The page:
• Density. The installation of pre-insulated heat pipes is expensive. Therefore it is costly to connect widely dispersed buildings. Low temperature district heating using heat pumps as used significantly in Holland can partially address this issue as there is so much low grade heat available in the interseasonal thermal ground stores that uninsulated plastic pipe is all that has been found to be needed. Conversely, where buildings are densely concentrated, for example with blocks of flats or terraced housing, district heating is an attractive option.
  • Age of buildings. This will identify the level of thermal insulation in buildings as determined to the building regulations in force at the time when they were built. Spatial density and the thermal characteristics will combine to show the ‘heat density’ of buildings in an area.
  • Mix of uses. Different types of building occupiers have varying demands for heat. For example, domestic householders’ consumption of heat peaks in the early morning and during the evening. During the daytime it tends to be lower. Commercial offices heat use peaks between 9am and 5pm. These are represented in demand or load profiles. Different load profiles complement one another and a diversity of load profiles improves the technical feasibility and financial viability of district heating.
  • Presence of anchor loads. Some building users have large demands for heat that are steady over the course of a day and over a year. Typically, these users are public sector such as hospitals, universities, prisons and leisure centres with swimming pools. As public sector organisations can commit to long-term contracts they can act as ‘anchor loads’ for the development of a district heating network.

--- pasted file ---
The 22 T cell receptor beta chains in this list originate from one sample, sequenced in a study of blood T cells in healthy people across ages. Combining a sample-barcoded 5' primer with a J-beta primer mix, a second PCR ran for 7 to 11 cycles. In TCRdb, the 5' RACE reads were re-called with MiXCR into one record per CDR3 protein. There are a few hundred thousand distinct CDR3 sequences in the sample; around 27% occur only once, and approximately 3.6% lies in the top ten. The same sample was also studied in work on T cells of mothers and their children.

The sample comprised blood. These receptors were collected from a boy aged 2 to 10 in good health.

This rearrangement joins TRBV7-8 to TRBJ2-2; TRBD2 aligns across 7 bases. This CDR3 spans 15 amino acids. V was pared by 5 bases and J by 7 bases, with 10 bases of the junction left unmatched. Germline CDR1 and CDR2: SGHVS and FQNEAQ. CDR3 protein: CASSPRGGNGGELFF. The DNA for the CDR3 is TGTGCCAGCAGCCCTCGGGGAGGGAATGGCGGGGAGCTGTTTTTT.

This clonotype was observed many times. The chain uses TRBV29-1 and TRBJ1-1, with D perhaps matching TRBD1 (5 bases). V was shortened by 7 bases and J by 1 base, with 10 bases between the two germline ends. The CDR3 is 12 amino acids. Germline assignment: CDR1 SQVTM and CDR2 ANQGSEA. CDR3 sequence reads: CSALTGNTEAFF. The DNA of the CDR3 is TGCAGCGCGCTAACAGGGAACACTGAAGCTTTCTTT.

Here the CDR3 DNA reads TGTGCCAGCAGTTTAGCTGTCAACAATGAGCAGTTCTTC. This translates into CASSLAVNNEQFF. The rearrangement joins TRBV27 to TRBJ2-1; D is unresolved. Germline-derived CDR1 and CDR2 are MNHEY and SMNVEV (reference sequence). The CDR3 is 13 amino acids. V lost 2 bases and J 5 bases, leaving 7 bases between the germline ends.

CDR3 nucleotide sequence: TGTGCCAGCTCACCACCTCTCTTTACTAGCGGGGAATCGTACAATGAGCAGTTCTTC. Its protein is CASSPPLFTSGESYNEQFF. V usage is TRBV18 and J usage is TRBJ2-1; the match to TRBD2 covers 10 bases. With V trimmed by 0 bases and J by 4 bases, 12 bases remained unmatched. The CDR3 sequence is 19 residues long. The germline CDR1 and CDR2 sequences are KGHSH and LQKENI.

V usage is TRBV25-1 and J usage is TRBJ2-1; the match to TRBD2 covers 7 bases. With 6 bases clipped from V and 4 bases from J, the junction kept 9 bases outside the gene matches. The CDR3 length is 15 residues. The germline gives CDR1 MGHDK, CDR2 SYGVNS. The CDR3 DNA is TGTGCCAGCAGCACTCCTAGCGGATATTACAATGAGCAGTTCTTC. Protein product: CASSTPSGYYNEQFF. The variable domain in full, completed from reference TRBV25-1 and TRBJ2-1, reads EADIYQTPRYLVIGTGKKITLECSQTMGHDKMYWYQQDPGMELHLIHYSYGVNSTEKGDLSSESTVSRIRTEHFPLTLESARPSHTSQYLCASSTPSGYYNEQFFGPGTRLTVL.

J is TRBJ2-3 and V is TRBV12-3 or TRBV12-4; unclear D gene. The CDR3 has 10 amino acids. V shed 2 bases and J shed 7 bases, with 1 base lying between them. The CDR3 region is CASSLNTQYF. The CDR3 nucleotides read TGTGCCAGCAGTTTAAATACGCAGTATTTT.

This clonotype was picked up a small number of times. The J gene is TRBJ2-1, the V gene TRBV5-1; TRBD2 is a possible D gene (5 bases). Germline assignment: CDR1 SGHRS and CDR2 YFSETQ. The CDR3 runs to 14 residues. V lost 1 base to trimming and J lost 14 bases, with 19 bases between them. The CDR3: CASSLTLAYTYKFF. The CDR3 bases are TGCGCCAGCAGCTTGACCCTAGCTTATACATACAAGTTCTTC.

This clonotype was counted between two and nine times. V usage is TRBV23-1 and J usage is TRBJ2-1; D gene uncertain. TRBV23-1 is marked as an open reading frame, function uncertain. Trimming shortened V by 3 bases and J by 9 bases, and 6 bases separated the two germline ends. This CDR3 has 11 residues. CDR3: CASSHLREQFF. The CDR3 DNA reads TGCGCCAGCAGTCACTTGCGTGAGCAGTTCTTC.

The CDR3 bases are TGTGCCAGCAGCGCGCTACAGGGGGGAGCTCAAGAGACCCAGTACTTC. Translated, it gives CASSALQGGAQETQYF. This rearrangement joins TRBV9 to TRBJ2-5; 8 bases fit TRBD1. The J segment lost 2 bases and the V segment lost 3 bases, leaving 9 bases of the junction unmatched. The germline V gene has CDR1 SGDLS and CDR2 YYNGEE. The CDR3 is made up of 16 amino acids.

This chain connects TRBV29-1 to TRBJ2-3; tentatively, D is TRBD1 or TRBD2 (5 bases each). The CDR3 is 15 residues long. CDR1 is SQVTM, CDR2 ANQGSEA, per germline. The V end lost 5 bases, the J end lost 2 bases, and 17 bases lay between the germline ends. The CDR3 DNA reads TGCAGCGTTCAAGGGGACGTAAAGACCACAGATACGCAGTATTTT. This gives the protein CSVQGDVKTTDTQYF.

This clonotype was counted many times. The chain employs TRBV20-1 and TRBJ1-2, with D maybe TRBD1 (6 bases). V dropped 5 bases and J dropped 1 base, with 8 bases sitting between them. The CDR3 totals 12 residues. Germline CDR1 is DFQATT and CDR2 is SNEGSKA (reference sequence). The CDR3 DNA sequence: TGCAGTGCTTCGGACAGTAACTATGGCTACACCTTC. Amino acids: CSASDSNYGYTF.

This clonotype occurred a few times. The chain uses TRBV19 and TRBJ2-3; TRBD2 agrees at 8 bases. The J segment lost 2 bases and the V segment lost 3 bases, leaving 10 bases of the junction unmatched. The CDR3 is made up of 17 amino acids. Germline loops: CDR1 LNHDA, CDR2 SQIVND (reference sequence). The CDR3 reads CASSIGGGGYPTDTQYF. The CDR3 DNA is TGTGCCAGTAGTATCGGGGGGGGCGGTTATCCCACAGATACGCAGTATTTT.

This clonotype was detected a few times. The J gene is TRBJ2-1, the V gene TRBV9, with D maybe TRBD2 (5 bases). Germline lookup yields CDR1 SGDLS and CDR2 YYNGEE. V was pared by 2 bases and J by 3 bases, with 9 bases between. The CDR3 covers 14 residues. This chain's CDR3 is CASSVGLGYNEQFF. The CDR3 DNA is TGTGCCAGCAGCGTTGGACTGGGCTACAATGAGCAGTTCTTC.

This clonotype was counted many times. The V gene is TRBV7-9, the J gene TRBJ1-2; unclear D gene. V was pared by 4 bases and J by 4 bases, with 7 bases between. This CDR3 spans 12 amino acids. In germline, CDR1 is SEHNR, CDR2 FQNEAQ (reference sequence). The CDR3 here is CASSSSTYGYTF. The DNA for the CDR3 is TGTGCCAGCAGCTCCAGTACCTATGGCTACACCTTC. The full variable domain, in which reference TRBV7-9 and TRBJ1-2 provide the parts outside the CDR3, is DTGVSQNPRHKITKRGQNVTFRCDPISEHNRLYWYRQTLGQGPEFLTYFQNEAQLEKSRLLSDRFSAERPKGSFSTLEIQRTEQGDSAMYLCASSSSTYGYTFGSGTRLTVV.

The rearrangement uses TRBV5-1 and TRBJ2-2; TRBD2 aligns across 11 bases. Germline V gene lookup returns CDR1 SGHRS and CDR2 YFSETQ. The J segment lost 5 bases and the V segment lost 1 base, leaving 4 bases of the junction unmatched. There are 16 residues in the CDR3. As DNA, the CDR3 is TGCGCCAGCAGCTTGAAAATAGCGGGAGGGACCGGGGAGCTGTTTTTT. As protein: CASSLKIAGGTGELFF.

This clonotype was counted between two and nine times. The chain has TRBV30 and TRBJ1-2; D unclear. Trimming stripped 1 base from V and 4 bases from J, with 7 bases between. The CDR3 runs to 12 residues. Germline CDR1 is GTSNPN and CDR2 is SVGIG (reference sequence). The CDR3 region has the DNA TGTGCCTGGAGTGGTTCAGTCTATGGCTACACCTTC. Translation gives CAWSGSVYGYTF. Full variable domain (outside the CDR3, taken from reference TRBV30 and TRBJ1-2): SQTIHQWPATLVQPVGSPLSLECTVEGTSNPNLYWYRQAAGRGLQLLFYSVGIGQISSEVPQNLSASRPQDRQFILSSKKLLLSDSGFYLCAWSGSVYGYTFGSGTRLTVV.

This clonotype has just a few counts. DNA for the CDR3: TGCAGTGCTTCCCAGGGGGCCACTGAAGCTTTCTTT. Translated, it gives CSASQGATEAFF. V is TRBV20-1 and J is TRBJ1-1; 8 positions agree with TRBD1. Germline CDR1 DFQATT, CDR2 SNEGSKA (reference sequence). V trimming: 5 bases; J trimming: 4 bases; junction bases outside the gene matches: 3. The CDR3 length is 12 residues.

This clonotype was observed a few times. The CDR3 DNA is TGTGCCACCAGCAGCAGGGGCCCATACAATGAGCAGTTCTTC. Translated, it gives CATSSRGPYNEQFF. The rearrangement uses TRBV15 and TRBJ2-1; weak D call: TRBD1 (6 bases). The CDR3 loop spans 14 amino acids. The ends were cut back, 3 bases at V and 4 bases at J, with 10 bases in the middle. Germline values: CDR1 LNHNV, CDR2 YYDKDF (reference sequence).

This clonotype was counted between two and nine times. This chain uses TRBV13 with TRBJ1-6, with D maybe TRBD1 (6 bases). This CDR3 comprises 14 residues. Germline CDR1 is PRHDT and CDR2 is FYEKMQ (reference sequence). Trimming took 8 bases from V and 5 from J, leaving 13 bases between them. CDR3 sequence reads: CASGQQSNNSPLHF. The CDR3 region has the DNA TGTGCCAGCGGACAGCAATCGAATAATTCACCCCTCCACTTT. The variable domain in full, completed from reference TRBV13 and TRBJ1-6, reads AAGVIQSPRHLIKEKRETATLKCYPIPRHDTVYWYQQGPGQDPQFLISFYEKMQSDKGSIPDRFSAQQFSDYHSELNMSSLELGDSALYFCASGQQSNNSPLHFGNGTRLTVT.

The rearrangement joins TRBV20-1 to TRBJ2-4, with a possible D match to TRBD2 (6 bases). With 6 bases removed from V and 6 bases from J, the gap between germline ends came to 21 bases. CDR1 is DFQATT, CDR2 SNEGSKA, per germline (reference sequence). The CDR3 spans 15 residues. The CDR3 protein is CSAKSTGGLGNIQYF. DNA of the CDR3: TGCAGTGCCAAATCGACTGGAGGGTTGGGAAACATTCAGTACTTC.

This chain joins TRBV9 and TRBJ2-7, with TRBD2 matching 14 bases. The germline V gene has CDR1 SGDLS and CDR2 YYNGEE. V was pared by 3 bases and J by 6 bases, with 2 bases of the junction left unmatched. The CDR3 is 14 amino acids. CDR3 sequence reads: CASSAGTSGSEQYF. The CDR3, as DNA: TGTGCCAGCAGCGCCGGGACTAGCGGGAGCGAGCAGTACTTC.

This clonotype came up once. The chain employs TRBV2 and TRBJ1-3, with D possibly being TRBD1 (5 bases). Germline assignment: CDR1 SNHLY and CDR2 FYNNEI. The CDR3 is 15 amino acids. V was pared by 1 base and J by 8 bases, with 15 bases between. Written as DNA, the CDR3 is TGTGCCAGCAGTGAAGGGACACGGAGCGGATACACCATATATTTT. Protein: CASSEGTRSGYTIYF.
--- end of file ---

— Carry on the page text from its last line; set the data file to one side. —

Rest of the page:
Such features determine the energy ‘character’ of an area. Further information on character areas is given in the TCPA and CHPA guide on Community energy. This includes detailed guidance and example case studies including Copenhagen’s strategy.

Design considerations include ensuring adequate space for the plant and flue within the wider scheme development as well as access, storage and transport implications of fuel deliveries. New district heating systems should also connect into any existing networks so that the surplus heat is available to the existing stock with its higher heat demands.

Community energy centre locations should be planned to have good access to transport routes, particularly canals and rail if available.


The average capital costs for a CHP system are as follows:

  • biomass CHP on a large site: around £3,500 per kW of electricity (kWe)
  • biomass CHP on a small city infill site: around £16,000 per kWe
  • gas-fired CHP with a capacity of between 8kWe and 40kWe: between £1,200 and £3,400 per kWe
  • gas-fired CHP with a capacity of over 400kWe: between £650 and £1,200 per kWe

These figures are from 2008 Communities and Local Government research. They reflect the capital cost of each carbon saving option when applied to a Part L1a 2006 compliant home. Present compliance with Part L 2006 assumes a concept known as displaced carbon factor where renewable electricity displaces a high carbon-emitting source like coal from the grid mix. The displaced carbon factor is therefore higher than the grid carbon factor, which may overestimate the compliance ability of renewable electricity produced, and underestimate the cost by, in some instances up to 30 per cent. Along with the lack of available smaller scale biomass CHP technology this was one of the two main issues, raised by the UK Green Building Council that led to the recent zero carbon definition consultation exercise.

The costs represent an estimate of the total costs to a contractor, including materials, plant and labour, builder’s work in connection, preliminaries, overheads, contingencies, profit, and design fees. The same research also undertook an economic cost and benefit analysis of each technology. This found that the value of saving in energy costs for biomass CHP systems was £1,223 per tonne of CO2 saved, compared to £2,728 for gas-fired CHP systems. As indicated above these figures now represent a low estimate as they will require updating following the removal of the displaced carbon factor in cost calculations.

Priority: develop a low carbon and renewable energy portfolio
Tags: energy, cities and towns, neighbourhoods

CABE and Urban Practitioners